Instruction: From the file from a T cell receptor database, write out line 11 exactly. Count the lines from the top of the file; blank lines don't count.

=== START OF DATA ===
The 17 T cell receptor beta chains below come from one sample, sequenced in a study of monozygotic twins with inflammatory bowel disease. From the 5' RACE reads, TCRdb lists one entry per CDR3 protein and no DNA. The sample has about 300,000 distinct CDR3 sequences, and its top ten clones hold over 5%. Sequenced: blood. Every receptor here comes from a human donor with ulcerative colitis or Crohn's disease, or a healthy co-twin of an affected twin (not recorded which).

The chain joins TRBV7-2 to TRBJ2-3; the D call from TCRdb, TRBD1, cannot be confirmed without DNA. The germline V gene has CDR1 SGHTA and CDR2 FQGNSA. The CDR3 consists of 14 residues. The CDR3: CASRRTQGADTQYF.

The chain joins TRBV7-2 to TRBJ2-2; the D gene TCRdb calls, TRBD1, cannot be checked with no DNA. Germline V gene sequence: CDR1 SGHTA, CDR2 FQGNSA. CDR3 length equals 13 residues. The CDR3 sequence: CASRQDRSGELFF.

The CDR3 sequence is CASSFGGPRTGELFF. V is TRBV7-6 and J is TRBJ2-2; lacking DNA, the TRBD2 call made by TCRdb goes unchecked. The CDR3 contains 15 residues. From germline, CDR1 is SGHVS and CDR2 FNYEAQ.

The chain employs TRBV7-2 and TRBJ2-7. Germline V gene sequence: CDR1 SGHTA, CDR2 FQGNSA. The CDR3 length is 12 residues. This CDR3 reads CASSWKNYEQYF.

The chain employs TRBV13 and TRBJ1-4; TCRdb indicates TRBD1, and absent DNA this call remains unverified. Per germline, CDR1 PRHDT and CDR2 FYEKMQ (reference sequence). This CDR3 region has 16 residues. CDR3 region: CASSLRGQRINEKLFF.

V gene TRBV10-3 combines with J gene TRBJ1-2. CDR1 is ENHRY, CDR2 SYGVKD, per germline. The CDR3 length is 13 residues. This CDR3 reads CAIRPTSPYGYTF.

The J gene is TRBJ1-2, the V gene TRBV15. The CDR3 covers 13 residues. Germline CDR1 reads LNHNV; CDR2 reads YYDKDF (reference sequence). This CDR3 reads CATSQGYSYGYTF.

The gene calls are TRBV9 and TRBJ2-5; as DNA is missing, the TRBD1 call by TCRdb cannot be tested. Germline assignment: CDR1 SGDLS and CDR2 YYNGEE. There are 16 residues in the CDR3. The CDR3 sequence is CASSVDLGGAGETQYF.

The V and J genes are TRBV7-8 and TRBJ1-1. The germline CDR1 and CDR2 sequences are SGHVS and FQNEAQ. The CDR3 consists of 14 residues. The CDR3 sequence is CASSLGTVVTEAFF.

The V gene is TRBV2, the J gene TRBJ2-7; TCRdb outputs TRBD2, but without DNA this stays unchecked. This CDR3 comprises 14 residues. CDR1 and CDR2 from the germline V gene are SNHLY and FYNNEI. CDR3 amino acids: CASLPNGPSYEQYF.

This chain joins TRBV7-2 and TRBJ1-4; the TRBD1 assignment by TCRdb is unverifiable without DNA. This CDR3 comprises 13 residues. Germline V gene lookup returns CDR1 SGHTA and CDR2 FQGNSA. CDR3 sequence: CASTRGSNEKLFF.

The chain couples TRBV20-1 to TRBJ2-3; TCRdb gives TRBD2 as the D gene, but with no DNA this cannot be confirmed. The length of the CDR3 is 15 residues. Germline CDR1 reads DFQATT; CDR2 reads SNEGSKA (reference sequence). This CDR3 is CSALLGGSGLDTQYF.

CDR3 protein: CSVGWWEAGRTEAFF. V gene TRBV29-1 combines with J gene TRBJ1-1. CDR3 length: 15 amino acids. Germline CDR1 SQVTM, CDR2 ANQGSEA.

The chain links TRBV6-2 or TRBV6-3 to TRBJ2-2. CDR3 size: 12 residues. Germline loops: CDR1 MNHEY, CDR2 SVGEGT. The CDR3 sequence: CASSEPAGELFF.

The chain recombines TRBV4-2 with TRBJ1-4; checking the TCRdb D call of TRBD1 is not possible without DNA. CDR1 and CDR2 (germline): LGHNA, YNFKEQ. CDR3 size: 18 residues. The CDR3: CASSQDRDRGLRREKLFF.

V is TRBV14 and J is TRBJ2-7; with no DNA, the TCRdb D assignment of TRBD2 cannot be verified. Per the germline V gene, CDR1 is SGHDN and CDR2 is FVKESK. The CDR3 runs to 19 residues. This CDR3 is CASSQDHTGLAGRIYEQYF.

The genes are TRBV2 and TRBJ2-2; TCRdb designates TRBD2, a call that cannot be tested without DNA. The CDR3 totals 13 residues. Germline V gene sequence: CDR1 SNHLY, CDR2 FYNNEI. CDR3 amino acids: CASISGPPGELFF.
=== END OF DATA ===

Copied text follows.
The V gene is TRBV2, the J gene TRBJ2-7; TCRdb outputs TRBD2, but without DNA this stays unchecked. This CDR3 comprises 14 residues. CDR1 and CDR2 from the germline V gene are SNHLY and FYNNEI. CDR3 amino acids: CASLPNGPSYEQYF.